Sunday, September 27, 2015

Perkun 0.0.9 released!

Perkun ( 0.0.9 has been released! It contains multiple classes mentioned previously that facilitate applying heuristics. It contains also a new class - dump_controller, inherited by the optimizer_with_all_data, which controls dumping the data in the verbose mode. It is possible to redirect various data to the XML or text files, to stdout, stderr or a single file. Take a look at the constructor dump_controller::dump_controller in the file

Monday, September 21, 2015


There is a Perkun ( port in Java. You can download it from There are two JARs there:
  • JPerkun.jar - the Perkun port to Java (a library)
  • Perkun.jar - a Java application based on JPerkun
They both contain the source code. In order to run an example execute:

java -jar Perkun.jar example.perkun

Multiple features are not yet implemented though. The primary functionality should be there.

Sunday, September 13, 2015

Action iteration controller - Perkun 0.0.9.

You may have noticed that the feature described recently in Perkun ( 0.0.9 allows breaking the computation in any moment. This ability is not so great, though, if we process the actions in a strict, a-priori defined order. A new class has been introduced to relax this order. It is called action_iteration_controller. It is derived from class_with_tracking, and so can benefit of its stack of trackers. It contains three virtual functions:

virtual std::list<action*>::const_iterator get_action_iteration_begin() const;

virtual void action_iteration_increment(std::list<action*>::const_iterator & target) const;

virtual bool get_action_iteration_terminated(const std::list<action*>::const_iterator & i) const;

It is inherited by the class optimizer. Whenever the get_optimal_action iterates over the actions it uses these three functions. In your own programs you are free to override them providing a new (possibly random) order of the action iteration. And you can base these new orders (permutations of actions) on the knowledge stored in the stack of trackers!

Saturday, September 12, 2015

Heuristics in Perkun 0.0.9

In (yet unreleased) Perkun ( 0.0.9 there will be a new mechanism to control the loop in the function get_optimal_action.

The optimizer will be inherited from a class called "class_with_tracking" which (as an attribute) will contain a stack of trackers. Each tracker will have access to the currently best action, current action, current best result. Based on the stack of trackers the program will decide how to proceed in the loop. There are three possible decisions:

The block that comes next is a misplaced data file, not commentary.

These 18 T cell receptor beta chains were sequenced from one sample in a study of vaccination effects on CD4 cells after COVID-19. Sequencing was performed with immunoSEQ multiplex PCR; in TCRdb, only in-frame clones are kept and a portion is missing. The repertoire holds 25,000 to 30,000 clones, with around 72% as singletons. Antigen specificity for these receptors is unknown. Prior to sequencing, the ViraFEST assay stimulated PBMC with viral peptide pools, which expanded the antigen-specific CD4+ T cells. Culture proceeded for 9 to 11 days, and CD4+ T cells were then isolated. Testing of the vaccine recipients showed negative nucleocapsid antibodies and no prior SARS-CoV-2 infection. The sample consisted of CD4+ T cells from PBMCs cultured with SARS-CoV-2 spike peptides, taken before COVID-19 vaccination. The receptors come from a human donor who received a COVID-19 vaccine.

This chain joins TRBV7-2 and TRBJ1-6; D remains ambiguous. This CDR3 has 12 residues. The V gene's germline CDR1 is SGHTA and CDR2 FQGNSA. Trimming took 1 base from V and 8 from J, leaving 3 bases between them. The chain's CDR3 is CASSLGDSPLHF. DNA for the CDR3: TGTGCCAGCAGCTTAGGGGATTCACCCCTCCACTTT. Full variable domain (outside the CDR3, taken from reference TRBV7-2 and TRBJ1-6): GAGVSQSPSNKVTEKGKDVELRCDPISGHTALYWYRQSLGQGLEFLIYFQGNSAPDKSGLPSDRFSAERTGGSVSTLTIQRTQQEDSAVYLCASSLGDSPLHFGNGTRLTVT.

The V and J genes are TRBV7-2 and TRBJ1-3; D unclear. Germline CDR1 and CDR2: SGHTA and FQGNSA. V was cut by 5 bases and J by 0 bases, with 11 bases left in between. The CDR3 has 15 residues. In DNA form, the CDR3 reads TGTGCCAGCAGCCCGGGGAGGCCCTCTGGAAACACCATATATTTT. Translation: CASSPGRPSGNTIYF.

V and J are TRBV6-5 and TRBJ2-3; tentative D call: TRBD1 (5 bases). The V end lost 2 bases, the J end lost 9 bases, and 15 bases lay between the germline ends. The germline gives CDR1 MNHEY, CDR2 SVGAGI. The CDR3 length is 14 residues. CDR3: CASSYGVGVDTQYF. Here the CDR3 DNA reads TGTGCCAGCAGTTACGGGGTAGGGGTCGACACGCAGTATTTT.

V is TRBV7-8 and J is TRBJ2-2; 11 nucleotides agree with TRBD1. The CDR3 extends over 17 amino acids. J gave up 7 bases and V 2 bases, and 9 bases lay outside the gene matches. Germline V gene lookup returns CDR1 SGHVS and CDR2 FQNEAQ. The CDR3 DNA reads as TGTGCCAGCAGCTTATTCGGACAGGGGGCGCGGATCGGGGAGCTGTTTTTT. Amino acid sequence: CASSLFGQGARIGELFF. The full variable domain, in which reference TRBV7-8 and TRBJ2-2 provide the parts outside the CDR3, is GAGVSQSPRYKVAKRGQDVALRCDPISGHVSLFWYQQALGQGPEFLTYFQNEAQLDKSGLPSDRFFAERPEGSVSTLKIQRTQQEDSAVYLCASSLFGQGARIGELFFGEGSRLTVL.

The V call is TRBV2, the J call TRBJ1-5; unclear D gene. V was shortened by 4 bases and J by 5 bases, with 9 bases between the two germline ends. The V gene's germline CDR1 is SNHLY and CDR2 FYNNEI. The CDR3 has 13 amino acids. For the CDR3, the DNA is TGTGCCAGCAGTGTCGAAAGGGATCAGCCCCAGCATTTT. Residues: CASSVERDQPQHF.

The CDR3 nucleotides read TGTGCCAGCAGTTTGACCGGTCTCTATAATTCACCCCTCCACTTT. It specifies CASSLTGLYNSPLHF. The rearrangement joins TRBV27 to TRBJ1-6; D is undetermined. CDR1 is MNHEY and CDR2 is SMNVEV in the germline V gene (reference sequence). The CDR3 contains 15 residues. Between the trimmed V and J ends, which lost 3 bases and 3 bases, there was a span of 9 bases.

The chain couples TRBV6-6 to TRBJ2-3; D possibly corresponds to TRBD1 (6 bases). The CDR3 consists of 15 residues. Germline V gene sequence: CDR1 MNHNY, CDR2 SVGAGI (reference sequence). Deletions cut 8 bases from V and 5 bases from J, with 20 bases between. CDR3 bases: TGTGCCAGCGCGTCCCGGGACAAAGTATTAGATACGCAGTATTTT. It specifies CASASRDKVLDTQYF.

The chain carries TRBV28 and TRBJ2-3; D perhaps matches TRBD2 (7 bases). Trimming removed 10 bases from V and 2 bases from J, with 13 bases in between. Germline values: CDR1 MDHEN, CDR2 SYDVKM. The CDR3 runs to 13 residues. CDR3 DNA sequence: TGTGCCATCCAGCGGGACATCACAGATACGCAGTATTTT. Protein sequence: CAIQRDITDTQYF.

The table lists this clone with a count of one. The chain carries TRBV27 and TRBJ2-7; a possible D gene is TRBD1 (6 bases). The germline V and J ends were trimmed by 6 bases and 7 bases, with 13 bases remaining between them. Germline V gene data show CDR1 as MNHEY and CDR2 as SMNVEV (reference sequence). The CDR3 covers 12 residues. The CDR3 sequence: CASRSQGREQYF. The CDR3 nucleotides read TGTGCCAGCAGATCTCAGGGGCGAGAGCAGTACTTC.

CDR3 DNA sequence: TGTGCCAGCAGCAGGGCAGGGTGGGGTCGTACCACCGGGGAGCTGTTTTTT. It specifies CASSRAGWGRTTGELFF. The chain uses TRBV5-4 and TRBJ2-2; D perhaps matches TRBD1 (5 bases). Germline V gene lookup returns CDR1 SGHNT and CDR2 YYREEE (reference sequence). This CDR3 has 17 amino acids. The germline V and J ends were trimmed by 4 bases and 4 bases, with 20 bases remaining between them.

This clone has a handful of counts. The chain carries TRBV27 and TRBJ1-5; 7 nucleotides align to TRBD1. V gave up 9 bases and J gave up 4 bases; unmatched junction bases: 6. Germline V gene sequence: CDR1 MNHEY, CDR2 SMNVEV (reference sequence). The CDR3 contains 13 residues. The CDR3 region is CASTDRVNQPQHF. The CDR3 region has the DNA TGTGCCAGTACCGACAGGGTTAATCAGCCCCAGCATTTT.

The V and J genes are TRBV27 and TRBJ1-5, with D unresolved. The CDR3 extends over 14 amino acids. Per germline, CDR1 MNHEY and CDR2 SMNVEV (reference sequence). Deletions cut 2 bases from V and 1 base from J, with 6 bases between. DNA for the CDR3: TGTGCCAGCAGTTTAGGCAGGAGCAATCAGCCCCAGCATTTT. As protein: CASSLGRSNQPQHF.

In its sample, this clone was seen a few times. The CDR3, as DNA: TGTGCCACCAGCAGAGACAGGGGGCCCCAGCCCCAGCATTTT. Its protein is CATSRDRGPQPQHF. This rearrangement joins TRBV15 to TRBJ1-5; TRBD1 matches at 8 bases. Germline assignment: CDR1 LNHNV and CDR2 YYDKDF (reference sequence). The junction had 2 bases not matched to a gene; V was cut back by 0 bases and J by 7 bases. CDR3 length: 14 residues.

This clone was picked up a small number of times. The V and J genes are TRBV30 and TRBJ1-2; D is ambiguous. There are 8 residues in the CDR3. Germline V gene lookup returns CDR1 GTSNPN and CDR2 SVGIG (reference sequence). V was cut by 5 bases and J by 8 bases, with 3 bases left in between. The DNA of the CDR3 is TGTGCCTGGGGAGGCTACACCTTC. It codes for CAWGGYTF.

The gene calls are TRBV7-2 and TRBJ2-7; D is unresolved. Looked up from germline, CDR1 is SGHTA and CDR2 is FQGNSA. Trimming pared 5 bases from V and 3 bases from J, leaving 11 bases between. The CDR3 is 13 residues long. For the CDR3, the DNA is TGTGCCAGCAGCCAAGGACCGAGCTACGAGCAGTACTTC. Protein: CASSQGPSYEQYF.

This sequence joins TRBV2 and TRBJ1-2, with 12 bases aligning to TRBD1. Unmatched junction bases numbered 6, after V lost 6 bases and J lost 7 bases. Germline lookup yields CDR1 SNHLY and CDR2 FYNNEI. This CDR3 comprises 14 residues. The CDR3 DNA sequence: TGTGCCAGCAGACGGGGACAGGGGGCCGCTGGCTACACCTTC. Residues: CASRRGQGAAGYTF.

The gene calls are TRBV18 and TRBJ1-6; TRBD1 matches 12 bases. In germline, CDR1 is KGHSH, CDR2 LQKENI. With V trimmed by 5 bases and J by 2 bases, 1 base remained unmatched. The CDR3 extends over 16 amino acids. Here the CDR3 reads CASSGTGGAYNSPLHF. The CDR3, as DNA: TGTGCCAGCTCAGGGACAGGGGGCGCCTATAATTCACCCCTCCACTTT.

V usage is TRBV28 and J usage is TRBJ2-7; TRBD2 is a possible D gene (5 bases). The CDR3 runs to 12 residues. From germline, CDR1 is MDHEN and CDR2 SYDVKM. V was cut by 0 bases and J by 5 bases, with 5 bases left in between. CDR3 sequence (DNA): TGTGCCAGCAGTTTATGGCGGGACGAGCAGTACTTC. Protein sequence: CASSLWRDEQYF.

• NONE
NONE means we are proceeding with the current action. BREAK means we are terminating the execution (we are happy with the current best action) and CONTINUE means we skip the current action, but proceed with the loop.

The user embedding Perkun in his own programs will be free to override the virtual function:

class_with_tracking::decision class_with_tracking::make_decision(const std::list<tracker*> & s)

The decision returned by it will be precisely NONE,BREAK or CONTINUE. In the default implementation it is NONE, meaning exhaustive search of the game tree.

Friday, September 11, 2015

Perkun API. The variables.

In Perkun ( there are three classes representing variables:

It is:
  • perkun::hidden_variable
  • perkun::input_variable
  • perkun::output_variable
They are all inherited from the class perkun::variable. Each variable has a list of allowed values. You might need to use these classes when you embed Perkun in your own programs.

Thursday, September 10, 2015

Perkun interactive commands.

While executing Perkun ( loop instruction (in the interactive mode) it is possible to give a special command rather than the list of input variable values. There are three such commands:
  • verbose
  • silent
  • reset
Verbose switches Perkun to verbose mode and silent does the reverse. In the verbose mode the Perkun's decision is "explained", i.e. the expected values of the payoff are given for all decisions being considered. The reset command destroys the current belief, so that it will be replaced by an apriori (uniform) belief.

If you are curious how the commands work take a look at the function optimizer_with_all_data::get_input. This function is virtual and is likely to be replaced in your own programs based on Perkun.

Wednesday, September 9, 2015

Perkun 0.0.8

A new Perkun ( has been released. It is version 0.0.8. It contains a man page.  Just install it and type:

$ man perkun

Apart from that there is an important enhancement in the API:

void perkun::optimizer_with_all_data::set_apriori_belief(belief * b) const;

It can be overridden to fill the belief with an a-priori distribution (it is useful in programs based on Perkun).

Monday, September 7, 2015

Perkun. The Haskell generators.

Try using in Perkun ( the instruction "cout << haskell generator << eol;". For example:

value false;
value true;
value place_Wyzima;
value place_Novigrad;
value place_Shadizar;
value do_nothing;
value attack_vampire;
input variable do_I_see_vampire:{false,true};
input variable where_am_I:{place_Wyzima,place_Novigrad,place_Shadizar};
hidden variable where_is_vampire:{place_Wyzima,place_Novigrad,place_Shadizar};
output variable action:{do_nothing,attack_vampire};
cout << haskell generator << eol;

It will print out a Haskell code generating the model. The idea is similar like the Prolog generators described previously. You may enhance the generated code to create actual model.

Sunday, September 6, 2015

Perkun API. Optimizer classes.

Perkun ( provides an API allowing to extend it in your own programs. The central class containing the Perkun algorithm is perkun::optimizer: